Now that you know some methods on how to break the opponent’s posture, let’s focus on controlling their posture. Over the next couple of weeks we’ll look at some bite-sized tips for you to digest on this important topic.
First, what exactly is posture? Think of it as being in the correct structure, or position, wherever you are during the match, as it relates to your opponent. For example, when in someone’s Closed Guard, typically you should have control of their upper body with at least one hand, and control of their hips with another hand. Keep your back straight and your head away from their hands. You can always tell when someone has very good postural awareness. Watching them perform is visually appealing. They seem to know where everything is at, and appear to be in total control.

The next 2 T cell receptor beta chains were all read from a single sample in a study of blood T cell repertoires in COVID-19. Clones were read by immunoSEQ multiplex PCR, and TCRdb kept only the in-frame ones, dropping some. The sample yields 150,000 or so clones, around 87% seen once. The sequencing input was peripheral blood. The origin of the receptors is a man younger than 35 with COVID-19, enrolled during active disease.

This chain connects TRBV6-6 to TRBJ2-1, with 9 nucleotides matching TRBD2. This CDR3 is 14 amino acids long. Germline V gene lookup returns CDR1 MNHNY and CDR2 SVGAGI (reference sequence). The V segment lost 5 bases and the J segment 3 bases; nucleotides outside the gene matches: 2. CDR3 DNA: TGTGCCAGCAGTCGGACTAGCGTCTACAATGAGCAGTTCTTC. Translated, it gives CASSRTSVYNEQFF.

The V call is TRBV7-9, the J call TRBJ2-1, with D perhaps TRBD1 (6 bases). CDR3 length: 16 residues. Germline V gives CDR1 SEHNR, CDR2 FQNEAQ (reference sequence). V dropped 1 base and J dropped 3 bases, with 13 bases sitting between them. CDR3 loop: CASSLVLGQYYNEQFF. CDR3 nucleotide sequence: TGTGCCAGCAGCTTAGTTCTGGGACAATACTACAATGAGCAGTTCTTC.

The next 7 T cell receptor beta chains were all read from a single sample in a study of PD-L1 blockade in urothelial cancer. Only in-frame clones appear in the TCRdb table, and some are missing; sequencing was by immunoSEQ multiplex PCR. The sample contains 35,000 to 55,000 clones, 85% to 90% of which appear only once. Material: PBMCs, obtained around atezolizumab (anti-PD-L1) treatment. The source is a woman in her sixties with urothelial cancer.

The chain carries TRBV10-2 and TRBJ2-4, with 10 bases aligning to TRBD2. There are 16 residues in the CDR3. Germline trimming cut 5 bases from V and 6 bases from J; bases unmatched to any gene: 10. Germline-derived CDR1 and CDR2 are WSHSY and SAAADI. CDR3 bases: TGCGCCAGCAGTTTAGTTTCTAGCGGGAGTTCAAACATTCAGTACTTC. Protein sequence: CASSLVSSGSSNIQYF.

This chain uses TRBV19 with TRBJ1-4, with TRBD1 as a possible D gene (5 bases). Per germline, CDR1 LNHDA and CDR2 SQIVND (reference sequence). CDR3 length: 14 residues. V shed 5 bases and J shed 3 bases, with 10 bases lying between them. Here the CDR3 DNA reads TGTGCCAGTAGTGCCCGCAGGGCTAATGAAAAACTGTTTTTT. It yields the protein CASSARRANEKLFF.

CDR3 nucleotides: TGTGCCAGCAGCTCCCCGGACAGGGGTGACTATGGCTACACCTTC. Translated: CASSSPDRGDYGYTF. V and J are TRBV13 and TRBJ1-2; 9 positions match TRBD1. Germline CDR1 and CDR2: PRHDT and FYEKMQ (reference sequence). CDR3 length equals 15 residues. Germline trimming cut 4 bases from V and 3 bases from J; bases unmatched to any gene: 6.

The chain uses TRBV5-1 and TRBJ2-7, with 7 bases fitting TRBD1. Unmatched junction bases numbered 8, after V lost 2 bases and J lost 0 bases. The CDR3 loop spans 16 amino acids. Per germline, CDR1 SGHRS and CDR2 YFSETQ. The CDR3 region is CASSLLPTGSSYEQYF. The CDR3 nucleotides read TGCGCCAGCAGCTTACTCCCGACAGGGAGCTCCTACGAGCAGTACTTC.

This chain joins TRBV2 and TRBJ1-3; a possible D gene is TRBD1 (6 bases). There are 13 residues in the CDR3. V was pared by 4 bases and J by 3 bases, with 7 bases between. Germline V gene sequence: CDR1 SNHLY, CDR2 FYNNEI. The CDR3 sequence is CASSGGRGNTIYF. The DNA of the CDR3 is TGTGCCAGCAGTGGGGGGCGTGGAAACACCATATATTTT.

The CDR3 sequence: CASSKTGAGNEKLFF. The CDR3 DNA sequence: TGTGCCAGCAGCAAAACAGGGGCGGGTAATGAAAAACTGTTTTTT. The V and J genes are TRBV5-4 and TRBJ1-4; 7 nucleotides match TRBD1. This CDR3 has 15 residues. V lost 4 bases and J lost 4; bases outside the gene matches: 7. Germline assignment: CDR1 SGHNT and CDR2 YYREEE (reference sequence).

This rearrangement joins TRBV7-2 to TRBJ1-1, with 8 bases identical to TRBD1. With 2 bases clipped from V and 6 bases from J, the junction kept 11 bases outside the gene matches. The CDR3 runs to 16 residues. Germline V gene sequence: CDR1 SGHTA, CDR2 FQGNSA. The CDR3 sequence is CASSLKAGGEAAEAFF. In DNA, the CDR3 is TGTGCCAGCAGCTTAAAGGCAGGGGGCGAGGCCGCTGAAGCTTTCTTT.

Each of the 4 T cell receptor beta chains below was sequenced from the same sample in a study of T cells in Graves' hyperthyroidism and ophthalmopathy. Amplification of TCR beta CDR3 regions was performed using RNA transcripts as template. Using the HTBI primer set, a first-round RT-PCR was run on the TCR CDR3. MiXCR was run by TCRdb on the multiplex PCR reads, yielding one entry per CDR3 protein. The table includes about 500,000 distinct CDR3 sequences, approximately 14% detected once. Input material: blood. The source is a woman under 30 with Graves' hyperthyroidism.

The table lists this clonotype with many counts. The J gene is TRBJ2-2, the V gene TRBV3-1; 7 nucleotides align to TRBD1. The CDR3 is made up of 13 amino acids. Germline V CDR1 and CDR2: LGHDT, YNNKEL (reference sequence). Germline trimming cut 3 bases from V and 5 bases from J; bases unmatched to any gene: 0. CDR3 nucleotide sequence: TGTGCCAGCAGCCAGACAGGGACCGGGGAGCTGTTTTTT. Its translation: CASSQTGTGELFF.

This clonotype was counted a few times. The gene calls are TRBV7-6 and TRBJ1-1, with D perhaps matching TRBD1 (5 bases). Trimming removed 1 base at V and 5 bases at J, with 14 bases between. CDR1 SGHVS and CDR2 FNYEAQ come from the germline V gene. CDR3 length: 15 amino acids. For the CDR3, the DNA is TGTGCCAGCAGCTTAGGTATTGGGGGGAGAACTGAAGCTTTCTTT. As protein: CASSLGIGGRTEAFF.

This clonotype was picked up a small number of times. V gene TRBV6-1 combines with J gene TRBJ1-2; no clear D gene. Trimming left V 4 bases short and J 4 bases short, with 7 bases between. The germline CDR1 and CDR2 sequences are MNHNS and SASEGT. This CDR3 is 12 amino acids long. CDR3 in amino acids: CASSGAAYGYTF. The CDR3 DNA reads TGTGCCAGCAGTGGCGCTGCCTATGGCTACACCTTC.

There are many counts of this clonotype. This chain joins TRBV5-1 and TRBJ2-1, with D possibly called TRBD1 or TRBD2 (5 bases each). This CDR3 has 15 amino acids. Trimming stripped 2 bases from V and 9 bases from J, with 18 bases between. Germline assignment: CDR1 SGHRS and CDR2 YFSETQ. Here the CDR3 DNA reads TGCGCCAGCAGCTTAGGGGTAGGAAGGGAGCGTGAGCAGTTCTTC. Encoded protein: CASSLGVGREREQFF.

When the opponent is close to you in any Open Guard position you should immediately begin breaking their posture and structures. Make them uncomfortable. Make them want to move and readjust their position. This helps to set up your attacks so much easier.
Breaking down your opponent’s structure also assists you with using pushing and pulling methods more effectively, which in turn helps to set up submission attacks.
The objective is to make the opponent bend over, often times over the top of you. Eliminate their straight back and solid base. Take them out of balance and force them on the defensive. Being curled up under someone’s body makes you more unpredictable. Think of someone who is good at using De La Riva Guard, or X Guard, or even Deep Half Guard. They can be a handful to deal with.
Finally, some easy methods of posture control to utilize:
· With the Gi = use cross-collar gripping
· With NoGi = use collar ties with wrist control
Learn. Drill. Roll. TRANSFORM!